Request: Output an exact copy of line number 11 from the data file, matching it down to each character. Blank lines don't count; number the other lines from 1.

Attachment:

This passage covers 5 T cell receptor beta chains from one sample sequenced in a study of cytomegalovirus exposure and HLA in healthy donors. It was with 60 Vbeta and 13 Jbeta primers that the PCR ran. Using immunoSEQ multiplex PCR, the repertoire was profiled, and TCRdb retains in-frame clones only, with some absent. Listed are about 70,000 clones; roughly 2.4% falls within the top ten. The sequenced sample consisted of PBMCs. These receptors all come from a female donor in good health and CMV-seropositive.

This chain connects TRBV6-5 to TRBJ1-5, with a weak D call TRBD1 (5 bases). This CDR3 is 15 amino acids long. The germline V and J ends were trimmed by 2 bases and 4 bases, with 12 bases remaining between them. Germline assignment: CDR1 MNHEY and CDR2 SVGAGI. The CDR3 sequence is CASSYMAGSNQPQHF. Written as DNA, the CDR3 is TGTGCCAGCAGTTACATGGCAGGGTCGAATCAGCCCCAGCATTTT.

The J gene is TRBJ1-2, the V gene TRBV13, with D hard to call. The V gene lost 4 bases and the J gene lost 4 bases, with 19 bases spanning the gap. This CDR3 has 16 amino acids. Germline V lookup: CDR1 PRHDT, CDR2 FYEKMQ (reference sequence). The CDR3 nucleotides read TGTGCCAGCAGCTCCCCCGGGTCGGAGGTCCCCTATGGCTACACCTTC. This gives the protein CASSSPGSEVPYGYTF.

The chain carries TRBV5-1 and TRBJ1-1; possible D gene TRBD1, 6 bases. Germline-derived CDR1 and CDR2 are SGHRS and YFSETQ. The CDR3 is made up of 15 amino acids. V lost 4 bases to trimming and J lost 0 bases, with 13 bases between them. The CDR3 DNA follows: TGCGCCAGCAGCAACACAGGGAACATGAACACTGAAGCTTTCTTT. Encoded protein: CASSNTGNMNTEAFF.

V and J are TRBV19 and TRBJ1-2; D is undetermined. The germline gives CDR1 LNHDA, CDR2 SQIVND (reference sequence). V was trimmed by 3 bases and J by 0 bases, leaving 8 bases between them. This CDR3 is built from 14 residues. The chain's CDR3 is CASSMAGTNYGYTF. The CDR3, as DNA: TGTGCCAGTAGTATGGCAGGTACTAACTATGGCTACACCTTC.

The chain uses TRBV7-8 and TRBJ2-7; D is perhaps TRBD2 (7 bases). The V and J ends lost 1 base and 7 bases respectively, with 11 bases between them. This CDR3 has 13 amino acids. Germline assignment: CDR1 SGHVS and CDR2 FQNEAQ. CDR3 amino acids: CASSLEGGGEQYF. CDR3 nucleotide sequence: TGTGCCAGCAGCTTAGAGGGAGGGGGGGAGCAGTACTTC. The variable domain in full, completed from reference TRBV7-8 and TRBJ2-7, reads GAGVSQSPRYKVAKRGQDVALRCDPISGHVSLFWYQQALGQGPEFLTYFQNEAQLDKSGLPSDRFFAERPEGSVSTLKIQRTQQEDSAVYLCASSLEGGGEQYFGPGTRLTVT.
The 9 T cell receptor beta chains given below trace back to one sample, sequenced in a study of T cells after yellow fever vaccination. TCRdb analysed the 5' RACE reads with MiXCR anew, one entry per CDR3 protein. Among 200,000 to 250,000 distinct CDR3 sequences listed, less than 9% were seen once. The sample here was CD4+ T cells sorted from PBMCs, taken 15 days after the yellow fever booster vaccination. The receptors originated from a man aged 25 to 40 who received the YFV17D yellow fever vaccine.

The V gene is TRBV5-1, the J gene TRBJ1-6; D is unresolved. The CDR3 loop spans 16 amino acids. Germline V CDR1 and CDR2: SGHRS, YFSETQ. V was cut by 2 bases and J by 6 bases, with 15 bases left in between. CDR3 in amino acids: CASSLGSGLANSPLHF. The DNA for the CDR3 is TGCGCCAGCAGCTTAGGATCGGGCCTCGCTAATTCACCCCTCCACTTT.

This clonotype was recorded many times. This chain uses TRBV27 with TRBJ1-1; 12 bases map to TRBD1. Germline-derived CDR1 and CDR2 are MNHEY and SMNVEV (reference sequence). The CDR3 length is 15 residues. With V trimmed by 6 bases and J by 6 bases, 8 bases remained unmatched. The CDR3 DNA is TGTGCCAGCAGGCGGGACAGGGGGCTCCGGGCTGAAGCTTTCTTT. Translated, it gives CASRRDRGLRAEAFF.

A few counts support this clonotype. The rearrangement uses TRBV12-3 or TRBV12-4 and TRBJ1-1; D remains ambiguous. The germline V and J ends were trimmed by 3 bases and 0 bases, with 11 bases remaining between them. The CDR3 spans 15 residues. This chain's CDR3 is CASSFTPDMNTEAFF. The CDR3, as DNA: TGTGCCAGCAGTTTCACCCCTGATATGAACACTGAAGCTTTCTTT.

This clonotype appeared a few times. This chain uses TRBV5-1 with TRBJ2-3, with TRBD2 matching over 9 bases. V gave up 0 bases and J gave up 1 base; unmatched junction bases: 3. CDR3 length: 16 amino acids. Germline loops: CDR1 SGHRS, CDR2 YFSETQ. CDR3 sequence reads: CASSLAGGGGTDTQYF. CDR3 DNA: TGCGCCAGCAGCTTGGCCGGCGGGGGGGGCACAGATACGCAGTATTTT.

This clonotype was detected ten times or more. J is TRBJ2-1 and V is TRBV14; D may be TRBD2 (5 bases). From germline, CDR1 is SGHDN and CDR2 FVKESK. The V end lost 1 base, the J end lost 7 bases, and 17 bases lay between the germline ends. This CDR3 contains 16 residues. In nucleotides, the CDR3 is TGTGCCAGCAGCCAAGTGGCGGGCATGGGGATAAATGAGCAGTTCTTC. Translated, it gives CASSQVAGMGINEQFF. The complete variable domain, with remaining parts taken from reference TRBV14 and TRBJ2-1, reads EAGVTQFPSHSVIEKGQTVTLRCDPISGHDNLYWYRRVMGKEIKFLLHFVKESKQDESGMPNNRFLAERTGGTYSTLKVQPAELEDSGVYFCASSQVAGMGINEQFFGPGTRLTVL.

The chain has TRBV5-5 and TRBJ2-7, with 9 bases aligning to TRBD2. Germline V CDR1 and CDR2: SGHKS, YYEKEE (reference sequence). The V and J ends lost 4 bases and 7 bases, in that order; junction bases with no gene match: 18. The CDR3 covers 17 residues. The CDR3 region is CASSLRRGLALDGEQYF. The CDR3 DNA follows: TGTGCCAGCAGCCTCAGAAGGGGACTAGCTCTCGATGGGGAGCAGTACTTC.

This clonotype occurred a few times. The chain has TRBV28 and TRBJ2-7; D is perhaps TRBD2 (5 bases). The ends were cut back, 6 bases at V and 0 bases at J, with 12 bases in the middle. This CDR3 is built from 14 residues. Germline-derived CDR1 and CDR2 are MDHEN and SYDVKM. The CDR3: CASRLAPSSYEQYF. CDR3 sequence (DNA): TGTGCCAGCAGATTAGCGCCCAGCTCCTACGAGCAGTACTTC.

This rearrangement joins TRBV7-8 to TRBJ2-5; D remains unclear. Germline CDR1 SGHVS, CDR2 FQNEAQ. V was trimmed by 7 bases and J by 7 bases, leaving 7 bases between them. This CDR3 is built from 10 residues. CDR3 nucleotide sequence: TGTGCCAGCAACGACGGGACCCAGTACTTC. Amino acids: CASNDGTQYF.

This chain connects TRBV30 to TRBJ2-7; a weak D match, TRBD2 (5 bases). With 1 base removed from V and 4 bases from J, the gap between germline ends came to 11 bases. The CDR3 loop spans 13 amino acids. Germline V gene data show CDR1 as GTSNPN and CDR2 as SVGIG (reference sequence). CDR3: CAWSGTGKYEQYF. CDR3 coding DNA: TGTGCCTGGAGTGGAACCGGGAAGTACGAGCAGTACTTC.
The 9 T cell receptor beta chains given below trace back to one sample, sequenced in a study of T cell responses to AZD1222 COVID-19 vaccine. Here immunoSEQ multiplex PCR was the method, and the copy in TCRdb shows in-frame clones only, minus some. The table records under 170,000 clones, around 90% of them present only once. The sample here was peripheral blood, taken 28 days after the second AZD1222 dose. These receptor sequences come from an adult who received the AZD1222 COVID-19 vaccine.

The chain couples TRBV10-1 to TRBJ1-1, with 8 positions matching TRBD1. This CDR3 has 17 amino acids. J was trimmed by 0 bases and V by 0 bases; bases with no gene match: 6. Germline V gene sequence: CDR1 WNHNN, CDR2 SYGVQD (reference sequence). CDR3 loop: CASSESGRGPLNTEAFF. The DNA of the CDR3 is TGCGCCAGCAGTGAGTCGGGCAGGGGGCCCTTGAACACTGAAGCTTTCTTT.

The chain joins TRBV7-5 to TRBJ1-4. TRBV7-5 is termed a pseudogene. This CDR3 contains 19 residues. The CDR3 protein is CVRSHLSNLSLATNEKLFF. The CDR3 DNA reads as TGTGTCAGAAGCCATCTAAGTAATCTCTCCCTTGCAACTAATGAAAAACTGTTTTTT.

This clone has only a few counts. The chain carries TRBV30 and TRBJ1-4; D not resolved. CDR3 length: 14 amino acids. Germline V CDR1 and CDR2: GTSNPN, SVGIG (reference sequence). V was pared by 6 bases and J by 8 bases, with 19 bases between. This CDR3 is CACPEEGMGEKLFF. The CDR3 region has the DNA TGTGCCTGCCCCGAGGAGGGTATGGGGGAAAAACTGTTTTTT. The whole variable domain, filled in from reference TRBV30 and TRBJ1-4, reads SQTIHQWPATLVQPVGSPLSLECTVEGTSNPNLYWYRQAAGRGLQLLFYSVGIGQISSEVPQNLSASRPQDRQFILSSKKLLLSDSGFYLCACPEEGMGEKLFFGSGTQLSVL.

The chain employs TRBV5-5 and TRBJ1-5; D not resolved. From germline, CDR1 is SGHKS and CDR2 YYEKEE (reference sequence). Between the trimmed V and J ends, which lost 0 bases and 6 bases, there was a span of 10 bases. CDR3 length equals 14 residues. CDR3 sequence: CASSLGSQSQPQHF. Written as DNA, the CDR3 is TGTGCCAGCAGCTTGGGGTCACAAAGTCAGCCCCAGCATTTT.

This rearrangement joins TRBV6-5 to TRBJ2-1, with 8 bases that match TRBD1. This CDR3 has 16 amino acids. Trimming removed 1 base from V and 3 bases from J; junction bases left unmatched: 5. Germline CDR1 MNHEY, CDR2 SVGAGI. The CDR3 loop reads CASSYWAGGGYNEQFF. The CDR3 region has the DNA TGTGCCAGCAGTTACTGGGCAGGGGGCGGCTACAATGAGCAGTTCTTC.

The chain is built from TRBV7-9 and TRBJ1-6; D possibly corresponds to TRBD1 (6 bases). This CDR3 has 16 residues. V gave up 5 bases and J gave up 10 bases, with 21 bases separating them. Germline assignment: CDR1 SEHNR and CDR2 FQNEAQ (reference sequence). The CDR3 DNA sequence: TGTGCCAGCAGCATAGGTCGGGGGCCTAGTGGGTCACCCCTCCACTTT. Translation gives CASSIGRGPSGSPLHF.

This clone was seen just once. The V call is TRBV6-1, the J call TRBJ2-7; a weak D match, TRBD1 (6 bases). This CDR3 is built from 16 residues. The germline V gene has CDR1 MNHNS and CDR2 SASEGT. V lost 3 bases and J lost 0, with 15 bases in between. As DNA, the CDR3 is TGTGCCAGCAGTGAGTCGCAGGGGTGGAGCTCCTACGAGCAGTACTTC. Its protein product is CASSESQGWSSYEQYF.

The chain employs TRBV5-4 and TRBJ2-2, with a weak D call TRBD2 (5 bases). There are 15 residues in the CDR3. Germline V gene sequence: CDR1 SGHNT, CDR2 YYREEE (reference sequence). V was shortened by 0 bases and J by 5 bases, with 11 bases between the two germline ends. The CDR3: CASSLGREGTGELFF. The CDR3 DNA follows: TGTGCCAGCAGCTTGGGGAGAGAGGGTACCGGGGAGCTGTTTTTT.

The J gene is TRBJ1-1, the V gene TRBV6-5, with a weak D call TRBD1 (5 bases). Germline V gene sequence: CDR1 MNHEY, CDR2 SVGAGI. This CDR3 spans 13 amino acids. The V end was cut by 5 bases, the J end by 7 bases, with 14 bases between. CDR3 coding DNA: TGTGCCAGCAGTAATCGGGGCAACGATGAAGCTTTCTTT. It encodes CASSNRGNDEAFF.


This clonotype appeared a few times. This chain uses TRBV5-1 with TRBJ2-3, with TRBD2 matching over 9 bases. V gave up 0 bases and J gave up 1 base; unmatched junction bases: 3. CDR3 length: 16 amino acids. Germline loops: CDR1 SGHRS, CDR2 YFSETQ. CDR3 sequence reads: CASSLAGGGGTDTQYF. CDR3 DNA: TGCGCCAGCAGCTTGGCCGGCGGGGGGGGCACAGATACGCAGTATTTT.